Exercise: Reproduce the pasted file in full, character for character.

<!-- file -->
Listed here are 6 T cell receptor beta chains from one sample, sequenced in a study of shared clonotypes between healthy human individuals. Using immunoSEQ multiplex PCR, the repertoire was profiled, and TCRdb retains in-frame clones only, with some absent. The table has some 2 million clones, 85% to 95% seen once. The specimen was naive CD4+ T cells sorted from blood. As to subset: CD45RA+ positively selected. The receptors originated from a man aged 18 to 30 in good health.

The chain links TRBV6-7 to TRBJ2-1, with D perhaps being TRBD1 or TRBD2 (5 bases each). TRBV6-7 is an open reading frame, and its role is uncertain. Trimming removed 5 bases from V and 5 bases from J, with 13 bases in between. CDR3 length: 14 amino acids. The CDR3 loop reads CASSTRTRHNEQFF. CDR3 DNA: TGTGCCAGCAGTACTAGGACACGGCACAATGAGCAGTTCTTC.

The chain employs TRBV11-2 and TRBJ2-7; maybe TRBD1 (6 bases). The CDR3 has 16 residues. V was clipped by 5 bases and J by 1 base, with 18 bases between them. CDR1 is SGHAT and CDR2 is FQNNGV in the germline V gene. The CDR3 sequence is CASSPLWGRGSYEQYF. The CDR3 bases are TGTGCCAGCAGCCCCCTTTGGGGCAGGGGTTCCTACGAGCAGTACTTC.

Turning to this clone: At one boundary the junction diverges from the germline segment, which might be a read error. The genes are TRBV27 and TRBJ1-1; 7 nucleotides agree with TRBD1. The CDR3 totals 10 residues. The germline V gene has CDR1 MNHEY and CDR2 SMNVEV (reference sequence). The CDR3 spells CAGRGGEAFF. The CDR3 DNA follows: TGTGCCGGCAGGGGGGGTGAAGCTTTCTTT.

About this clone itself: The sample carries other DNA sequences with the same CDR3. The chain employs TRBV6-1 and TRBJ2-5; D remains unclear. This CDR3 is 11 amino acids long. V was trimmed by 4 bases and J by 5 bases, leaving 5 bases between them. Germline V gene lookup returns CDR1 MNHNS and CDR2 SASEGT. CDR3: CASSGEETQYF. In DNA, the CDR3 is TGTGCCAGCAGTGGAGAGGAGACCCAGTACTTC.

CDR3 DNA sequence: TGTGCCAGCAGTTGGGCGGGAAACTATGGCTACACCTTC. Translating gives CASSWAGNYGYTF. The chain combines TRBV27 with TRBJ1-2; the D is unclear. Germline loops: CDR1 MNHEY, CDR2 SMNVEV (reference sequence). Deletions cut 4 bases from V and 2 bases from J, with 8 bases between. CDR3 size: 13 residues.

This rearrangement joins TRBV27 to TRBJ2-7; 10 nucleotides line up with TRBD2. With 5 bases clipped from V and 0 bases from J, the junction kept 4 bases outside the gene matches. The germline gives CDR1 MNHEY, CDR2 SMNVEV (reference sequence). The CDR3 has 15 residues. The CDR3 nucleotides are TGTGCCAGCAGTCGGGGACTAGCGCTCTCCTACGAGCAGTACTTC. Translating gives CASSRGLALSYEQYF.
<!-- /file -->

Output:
Listed here are 6 T cell receptor beta chains from one sample, sequenced in a study of shared clonotypes between healthy human individuals. Using immunoSEQ multiplex PCR, the repertoire was profiled, and TCRdb retains in-frame clones only, with some absent. The table has some 2 million clones, 85% to 95% seen once. The specimen was naive CD4+ T cells sorted from blood. As to subset: CD45RA+ positively selected. The receptors originated from a man aged 18 to 30 in good health.

The chain links TRBV6-7 to TRBJ2-1, with D perhaps being TRBD1 or TRBD2 (5 bases each). TRBV6-7 is an open reading frame, and its role is uncertain. Trimming removed 5 bases from V and 5 bases from J, with 13 bases in between. CDR3 length: 14 amino acids. The CDR3 loop reads CASSTRTRHNEQFF. CDR3 DNA: TGTGCCAGCAGTACTAGGACACGGCACAATGAGCAGTTCTTC.

The chain employs TRBV11-2 and TRBJ2-7; maybe TRBD1 (6 bases). The CDR3 has 16 residues. V was clipped by 5 bases and J by 1 base, with 18 bases between them. CDR1 is SGHAT and CDR2 is FQNNGV in the germline V gene. The CDR3 sequence is CASSPLWGRGSYEQYF. The CDR3 bases are TGTGCCAGCAGCCCCCTTTGGGGCAGGGGTTCCTACGAGCAGTACTTC.

Turning to this clone: At one boundary the junction diverges from the germline segment, which might be a read error. The genes are TRBV27 and TRBJ1-1; 7 nucleotides agree with TRBD1. The CDR3 totals 10 residues. The germline V gene has CDR1 MNHEY and CDR2 SMNVEV (reference sequence). The CDR3 spells CAGRGGEAFF. The CDR3 DNA follows: TGTGCCGGCAGGGGGGGTGAAGCTTTCTTT.

About this clone itself: The sample carries other DNA sequences with the same CDR3. The chain employs TRBV6-1 and TRBJ2-5; D remains unclear. This CDR3 is 11 amino acids long. V was trimmed by 4 bases and J by 5 bases, leaving 5 bases between them. Germline V gene lookup returns CDR1 MNHNS and CDR2 SASEGT. CDR3: CASSGEETQYF. In DNA, the CDR3 is TGTGCCAGCAGTGGAGAGGAGACCCAGTACTTC.

CDR3 DNA sequence: TGTGCCAGCAGTTGGGCGGGAAACTATGGCTACACCTTC. Translating gives CASSWAGNYGYTF. The chain combines TRBV27 with TRBJ1-2; the D is unclear. Germline loops: CDR1 MNHEY, CDR2 SMNVEV (reference sequence). Deletions cut 4 bases from V and 2 bases from J, with 8 bases between. CDR3 size: 13 residues.

This rearrangement joins TRBV27 to TRBJ2-7; 10 nucleotides line up with TRBD2. With 5 bases clipped from V and 0 bases from J, the junction kept 4 bases outside the gene matches. The germline gives CDR1 MNHEY, CDR2 SMNVEV (reference sequence). The CDR3 has 15 residues. The CDR3 nucleotides are TGTGCCAGCAGTCGGGGACTAGCGCTCTCCTACGAGCAGTACTTC. Translating gives CASSRGLALSYEQYF.